I’d love for you to head over to Scholastic Parents’ Raise a Reader blog–where I spend a wee bit o’ my writing time–to check it out. Read it and then let me know what you think.

Here it is: The Most Important Thing to Remember During Read-Alouds.

—————————-

So.  What do you think? 

  • Do you agree or disagree with my points?
  • How does your child’s learning needs compare?
  • How does your parenting style compare to the ideas outlined in the post?
  • Would you say that your household is similar or different to the one outlined in this post?
  • What steps will you take to make changes in your home?
  • What foll0w-up questions do you have? How can I help you improve in this area?

 

Thanks for reading, my friends!

Don’t forget to subscribe to teachmama.com so you don’t miss a thing! 

black history month: resources for kids and families

black history month: resources for kids and families | printables, videos, books, & more from teachmama.com #weteach

post contains affiliate links

 

 

black history month resources for famillies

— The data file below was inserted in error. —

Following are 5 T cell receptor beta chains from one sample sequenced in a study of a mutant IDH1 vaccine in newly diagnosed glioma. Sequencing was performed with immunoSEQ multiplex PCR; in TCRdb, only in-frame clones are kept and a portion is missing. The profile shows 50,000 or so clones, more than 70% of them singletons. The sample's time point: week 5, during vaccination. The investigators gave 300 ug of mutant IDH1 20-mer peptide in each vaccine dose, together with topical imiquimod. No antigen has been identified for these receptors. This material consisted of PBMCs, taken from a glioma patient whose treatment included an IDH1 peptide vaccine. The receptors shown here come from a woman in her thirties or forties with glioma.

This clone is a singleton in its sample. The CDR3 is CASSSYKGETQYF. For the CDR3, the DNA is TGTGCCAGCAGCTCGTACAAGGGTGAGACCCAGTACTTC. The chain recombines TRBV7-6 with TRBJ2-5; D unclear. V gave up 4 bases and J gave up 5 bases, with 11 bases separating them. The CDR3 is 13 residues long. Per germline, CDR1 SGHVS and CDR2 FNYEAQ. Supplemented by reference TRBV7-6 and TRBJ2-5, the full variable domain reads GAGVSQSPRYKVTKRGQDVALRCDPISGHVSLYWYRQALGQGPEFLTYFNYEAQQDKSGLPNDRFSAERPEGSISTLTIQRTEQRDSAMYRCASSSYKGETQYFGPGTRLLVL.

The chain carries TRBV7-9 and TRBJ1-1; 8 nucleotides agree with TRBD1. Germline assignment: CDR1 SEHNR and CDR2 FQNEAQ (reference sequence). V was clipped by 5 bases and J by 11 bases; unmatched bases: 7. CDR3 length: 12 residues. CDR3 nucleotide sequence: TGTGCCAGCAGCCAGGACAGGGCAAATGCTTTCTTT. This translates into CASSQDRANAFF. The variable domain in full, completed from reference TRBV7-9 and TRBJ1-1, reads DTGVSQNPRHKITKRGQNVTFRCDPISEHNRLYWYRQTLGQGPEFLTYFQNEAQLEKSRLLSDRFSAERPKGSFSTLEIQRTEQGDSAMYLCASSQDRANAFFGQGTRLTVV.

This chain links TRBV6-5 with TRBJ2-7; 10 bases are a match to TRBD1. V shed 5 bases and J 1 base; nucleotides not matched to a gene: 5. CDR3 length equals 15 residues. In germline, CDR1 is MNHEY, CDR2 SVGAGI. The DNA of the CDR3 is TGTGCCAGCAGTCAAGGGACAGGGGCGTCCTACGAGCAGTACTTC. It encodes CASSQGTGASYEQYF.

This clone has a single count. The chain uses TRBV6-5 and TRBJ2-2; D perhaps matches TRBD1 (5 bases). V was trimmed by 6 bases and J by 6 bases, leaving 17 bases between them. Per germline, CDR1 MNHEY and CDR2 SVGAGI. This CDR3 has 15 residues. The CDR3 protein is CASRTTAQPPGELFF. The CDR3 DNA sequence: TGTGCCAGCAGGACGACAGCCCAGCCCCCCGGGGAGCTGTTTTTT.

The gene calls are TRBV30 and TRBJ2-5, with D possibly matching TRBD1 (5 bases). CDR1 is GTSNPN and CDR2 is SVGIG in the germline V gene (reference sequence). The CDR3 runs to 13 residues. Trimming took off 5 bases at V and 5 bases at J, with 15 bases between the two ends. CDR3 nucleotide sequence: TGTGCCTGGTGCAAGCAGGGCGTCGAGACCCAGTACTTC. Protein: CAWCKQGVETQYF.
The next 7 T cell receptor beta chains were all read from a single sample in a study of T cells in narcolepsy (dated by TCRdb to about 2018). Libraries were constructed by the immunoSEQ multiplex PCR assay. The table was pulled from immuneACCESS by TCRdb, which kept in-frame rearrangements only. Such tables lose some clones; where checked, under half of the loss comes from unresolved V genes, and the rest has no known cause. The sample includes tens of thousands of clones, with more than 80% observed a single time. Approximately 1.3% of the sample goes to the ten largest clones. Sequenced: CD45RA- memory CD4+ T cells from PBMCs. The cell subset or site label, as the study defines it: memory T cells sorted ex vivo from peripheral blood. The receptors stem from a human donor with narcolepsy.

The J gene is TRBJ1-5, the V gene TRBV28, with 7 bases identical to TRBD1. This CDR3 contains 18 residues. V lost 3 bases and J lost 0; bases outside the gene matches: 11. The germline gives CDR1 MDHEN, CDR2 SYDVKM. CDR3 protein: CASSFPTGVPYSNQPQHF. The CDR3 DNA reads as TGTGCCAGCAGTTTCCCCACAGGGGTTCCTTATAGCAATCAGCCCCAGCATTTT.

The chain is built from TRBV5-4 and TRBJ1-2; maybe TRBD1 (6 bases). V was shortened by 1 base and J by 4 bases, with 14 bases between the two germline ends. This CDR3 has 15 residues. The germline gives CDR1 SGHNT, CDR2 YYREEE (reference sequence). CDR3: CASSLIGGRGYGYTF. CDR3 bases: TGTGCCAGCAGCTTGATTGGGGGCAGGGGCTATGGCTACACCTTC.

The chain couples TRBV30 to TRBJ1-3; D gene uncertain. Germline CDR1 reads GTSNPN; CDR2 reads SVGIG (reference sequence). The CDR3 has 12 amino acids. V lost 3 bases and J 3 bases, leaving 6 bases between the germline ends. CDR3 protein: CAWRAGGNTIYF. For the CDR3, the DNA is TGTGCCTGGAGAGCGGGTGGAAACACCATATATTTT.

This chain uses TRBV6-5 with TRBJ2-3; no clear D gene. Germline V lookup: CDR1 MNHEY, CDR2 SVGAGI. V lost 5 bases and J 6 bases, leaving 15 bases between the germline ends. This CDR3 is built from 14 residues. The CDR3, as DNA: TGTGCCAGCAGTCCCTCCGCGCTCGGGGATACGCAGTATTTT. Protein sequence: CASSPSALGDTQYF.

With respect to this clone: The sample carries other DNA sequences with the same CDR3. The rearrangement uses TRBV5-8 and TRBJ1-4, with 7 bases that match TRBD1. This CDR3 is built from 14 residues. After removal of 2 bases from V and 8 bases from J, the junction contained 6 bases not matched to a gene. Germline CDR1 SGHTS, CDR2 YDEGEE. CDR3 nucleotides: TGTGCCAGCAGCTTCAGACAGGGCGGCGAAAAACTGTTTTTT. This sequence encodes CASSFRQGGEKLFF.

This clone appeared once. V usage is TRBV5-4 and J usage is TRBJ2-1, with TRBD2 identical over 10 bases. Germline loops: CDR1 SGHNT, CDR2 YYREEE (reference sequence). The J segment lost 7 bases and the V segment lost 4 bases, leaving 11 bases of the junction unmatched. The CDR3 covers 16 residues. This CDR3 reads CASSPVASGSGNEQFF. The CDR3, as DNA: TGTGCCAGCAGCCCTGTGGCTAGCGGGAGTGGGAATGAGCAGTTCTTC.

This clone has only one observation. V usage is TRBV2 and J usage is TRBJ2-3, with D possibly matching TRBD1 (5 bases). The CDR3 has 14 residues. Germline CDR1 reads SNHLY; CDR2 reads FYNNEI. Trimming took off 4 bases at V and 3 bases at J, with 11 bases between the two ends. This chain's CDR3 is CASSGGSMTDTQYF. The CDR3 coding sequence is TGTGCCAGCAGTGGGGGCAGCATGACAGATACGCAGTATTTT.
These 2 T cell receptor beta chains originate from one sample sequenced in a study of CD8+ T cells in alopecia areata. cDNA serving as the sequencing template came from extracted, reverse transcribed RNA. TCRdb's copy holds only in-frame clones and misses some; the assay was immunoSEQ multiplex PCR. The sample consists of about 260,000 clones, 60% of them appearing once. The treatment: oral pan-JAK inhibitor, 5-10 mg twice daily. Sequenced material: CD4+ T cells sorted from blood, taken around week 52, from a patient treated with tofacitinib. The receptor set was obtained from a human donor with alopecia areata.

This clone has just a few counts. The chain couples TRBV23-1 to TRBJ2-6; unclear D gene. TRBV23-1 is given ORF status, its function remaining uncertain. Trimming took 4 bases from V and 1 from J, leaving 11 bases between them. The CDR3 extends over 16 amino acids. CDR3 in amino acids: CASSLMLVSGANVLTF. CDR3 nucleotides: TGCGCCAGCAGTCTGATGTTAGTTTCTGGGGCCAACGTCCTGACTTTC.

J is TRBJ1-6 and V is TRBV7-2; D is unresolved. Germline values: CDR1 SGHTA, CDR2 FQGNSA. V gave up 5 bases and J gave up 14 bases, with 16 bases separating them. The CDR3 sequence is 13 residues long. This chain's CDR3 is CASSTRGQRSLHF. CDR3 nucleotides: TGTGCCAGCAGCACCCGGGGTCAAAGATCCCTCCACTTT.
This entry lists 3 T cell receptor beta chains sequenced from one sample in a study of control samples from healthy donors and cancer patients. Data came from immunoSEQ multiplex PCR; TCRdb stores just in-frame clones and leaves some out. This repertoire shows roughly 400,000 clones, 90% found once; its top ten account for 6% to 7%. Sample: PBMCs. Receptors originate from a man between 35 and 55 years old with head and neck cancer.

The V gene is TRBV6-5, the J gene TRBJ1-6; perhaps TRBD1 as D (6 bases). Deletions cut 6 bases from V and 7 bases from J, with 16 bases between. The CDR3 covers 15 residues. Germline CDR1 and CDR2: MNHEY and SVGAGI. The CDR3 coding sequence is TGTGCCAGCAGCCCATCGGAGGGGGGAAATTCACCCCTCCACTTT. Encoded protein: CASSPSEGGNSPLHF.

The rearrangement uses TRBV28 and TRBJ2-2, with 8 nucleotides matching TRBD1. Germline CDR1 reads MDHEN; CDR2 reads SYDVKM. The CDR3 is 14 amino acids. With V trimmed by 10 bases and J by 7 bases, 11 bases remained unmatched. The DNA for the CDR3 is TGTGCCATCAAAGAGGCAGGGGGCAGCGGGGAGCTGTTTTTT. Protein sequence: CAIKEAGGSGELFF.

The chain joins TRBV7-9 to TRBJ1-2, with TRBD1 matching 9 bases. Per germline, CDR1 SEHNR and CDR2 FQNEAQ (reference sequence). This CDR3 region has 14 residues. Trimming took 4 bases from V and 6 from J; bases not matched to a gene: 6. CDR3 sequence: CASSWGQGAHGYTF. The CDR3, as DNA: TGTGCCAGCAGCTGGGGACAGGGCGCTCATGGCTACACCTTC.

We often talk about race in our home, but lately my kids have become more and more curious about the struggles that many so many groups have faced–African-Americans in particular–throughout our history.

Yes, we have great books here, rich with information and ideas and stories, but I wanted a little more. We need a little more.

So rather than fumble through their questions about race, history, and segregation, I wanted to give Maddy, Owen, and Cora some clarity–as much of the whole story as I could.  

I want to be able to continue the conversation not only this month, Black History Month, but any time throughout the year.  So with the help of many great friends, I’ve assembled this list of Black History Month Resources for Families.

Above all, I wanted to recognize and respect the miles these Americans have walked, but I also wanted to celebrate their many successes.  The resources below seem to do just that.

I consider it a work in progress!

Here’s the skinny. . .

  • Black History Month– Resources for Families:

It’s amazing the resources I managed to find–but it took some serious work–which is a problem in itself.

talking and reading about civil rights

books:

picture books for kids mlk

articles, sites:

must read books mlk

videos:

 


activities

 

What are your favorite resources? Do share them with us! 

 

huge and happy thanks to the amazing women who helped me assemble this list: Eva of SocaMom.com,  Monica Waugh-Benton, Erica of What We Do All Day, Deb of Living Montessori Now, Carly of Africa to America, Leanna of All Done Monkey, and more.  

fyi: affiliate links are used below: